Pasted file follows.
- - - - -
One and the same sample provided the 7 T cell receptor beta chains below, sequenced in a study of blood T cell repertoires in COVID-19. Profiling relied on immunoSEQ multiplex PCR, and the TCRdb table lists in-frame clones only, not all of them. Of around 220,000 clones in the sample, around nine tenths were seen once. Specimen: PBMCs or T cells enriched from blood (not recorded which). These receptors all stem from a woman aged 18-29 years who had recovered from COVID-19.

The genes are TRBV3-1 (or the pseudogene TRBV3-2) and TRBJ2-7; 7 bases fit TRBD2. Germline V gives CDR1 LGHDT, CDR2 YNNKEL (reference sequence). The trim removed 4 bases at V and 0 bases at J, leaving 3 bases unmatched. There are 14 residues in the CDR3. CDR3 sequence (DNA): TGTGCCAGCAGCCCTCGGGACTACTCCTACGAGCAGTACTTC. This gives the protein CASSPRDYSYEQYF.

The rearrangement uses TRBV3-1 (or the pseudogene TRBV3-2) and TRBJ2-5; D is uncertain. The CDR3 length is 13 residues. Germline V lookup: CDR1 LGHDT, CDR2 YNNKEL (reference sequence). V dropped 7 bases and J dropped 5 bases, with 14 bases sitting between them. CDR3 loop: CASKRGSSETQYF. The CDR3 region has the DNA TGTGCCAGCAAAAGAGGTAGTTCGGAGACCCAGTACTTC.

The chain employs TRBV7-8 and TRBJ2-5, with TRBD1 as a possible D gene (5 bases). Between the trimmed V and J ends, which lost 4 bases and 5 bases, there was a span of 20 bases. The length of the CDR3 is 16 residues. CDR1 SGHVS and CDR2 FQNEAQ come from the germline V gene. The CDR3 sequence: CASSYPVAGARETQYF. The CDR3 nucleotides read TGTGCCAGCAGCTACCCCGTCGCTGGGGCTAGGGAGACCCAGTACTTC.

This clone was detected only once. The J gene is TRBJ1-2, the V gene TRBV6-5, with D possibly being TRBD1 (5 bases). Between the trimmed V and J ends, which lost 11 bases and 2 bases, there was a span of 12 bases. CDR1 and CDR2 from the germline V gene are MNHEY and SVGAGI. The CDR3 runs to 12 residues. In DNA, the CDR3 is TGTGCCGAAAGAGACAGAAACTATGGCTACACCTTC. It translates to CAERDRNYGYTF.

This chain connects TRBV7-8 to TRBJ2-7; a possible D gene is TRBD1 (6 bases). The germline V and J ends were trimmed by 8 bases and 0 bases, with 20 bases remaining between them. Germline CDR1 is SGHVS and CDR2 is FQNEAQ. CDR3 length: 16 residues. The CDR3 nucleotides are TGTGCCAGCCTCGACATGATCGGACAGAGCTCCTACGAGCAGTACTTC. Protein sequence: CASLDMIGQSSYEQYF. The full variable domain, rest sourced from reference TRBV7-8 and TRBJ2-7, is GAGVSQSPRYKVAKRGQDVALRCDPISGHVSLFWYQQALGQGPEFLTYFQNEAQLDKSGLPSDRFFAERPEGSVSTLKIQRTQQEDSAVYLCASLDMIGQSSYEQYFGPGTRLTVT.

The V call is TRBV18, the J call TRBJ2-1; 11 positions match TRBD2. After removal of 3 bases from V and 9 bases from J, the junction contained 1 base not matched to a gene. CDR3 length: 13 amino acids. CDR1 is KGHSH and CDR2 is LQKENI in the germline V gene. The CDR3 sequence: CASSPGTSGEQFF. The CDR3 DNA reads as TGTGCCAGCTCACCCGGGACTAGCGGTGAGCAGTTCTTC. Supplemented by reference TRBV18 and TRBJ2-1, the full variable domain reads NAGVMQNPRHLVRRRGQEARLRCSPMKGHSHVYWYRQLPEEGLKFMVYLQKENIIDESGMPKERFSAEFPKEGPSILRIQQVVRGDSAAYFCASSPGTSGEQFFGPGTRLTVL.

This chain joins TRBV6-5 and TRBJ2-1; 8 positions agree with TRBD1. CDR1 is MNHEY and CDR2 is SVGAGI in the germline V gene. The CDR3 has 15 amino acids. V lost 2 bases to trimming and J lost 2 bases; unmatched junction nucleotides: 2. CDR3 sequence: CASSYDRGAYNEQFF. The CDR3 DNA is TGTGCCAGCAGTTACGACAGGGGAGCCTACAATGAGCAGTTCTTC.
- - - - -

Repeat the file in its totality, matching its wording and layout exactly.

One and the same sample provided the 7 T cell receptor beta chains below, sequenced in a study of blood T cell repertoires in COVID-19. Profiling relied on immunoSEQ multiplex PCR, and the TCRdb table lists in-frame clones only, not all of them. Of around 220,000 clones in the sample, around nine tenths were seen once. Specimen: PBMCs or T cells enriched from blood (not recorded which). These receptors all stem from a woman aged 18-29 years who had recovered from COVID-19.

The genes are TRBV3-1 (or the pseudogene TRBV3-2) and TRBJ2-7; 7 bases fit TRBD2. Germline V gives CDR1 LGHDT, CDR2 YNNKEL (reference sequence). The trim removed 4 bases at V and 0 bases at J, leaving 3 bases unmatched. There are 14 residues in the CDR3. CDR3 sequence (DNA): TGTGCCAGCAGCCCTCGGGACTACTCCTACGAGCAGTACTTC. This gives the protein CASSPRDYSYEQYF.

The rearrangement uses TRBV3-1 (or the pseudogene TRBV3-2) and TRBJ2-5; D is uncertain. The CDR3 length is 13 residues. Germline V lookup: CDR1 LGHDT, CDR2 YNNKEL (reference sequence). V dropped 7 bases and J dropped 5 bases, with 14 bases sitting between them. CDR3 loop: CASKRGSSETQYF. The CDR3 region has the DNA TGTGCCAGCAAAAGAGGTAGTTCGGAGACCCAGTACTTC.

The chain employs TRBV7-8 and TRBJ2-5, with TRBD1 as a possible D gene (5 bases). Between the trimmed V and J ends, which lost 4 bases and 5 bases, there was a span of 20 bases. The length of the CDR3 is 16 residues. CDR1 SGHVS and CDR2 FQNEAQ come from the germline V gene. The CDR3 sequence: CASSYPVAGARETQYF. The CDR3 nucleotides read TGTGCCAGCAGCTACCCCGTCGCTGGGGCTAGGGAGACCCAGTACTTC.

This clone was detected only once. The J gene is TRBJ1-2, the V gene TRBV6-5, with D possibly being TRBD1 (5 bases). Between the trimmed V and J ends, which lost 11 bases and 2 bases, there was a span of 12 bases. CDR1 and CDR2 from the germline V gene are MNHEY and SVGAGI. The CDR3 runs to 12 residues. In DNA, the CDR3 is TGTGCCGAAAGAGACAGAAACTATGGCTACACCTTC. It translates to CAERDRNYGYTF.

This chain connects TRBV7-8 to TRBJ2-7; a possible D gene is TRBD1 (6 bases). The germline V and J ends were trimmed by 8 bases and 0 bases, with 20 bases remaining between them. Germline CDR1 is SGHVS and CDR2 is FQNEAQ. CDR3 length: 16 residues. The CDR3 nucleotides are TGTGCCAGCCTCGACATGATCGGACAGAGCTCCTACGAGCAGTACTTC. Protein sequence: CASLDMIGQSSYEQYF. The full variable domain, rest sourced from reference TRBV7-8 and TRBJ2-7, is GAGVSQSPRYKVAKRGQDVALRCDPISGHVSLFWYQQALGQGPEFLTYFQNEAQLDKSGLPSDRFFAERPEGSVSTLKIQRTQQEDSAVYLCASLDMIGQSSYEQYFGPGTRLTVT.

The V call is TRBV18, the J call TRBJ2-1; 11 positions match TRBD2. After removal of 3 bases from V and 9 bases from J, the junction contained 1 base not matched to a gene. CDR3 length: 13 amino acids. CDR1 is KGHSH and CDR2 is LQKENI in the germline V gene. The CDR3 sequence: CASSPGTSGEQFF. The CDR3 DNA reads as TGTGCCAGCTCACCCGGGACTAGCGGTGAGCAGTTCTTC. Supplemented by reference TRBV18 and TRBJ2-1, the full variable domain reads NAGVMQNPRHLVRRRGQEARLRCSPMKGHSHVYWYRQLPEEGLKFMVYLQKENIIDESGMPKERFSAEFPKEGPSILRIQQVVRGDSAAYFCASSPGTSGEQFFGPGTRLTVL.

This chain joins TRBV6-5 and TRBJ2-1; 8 positions agree with TRBD1. CDR1 is MNHEY and CDR2 is SVGAGI in the germline V gene. The CDR3 has 15 amino acids. V lost 2 bases to trimming and J lost 2 bases; unmatched junction nucleotides: 2. CDR3 sequence: CASSYDRGAYNEQFF. The CDR3 DNA is TGTGCCAGCAGTTACGACAGGGGAGCCTACAATGAGCAGTTCTTC.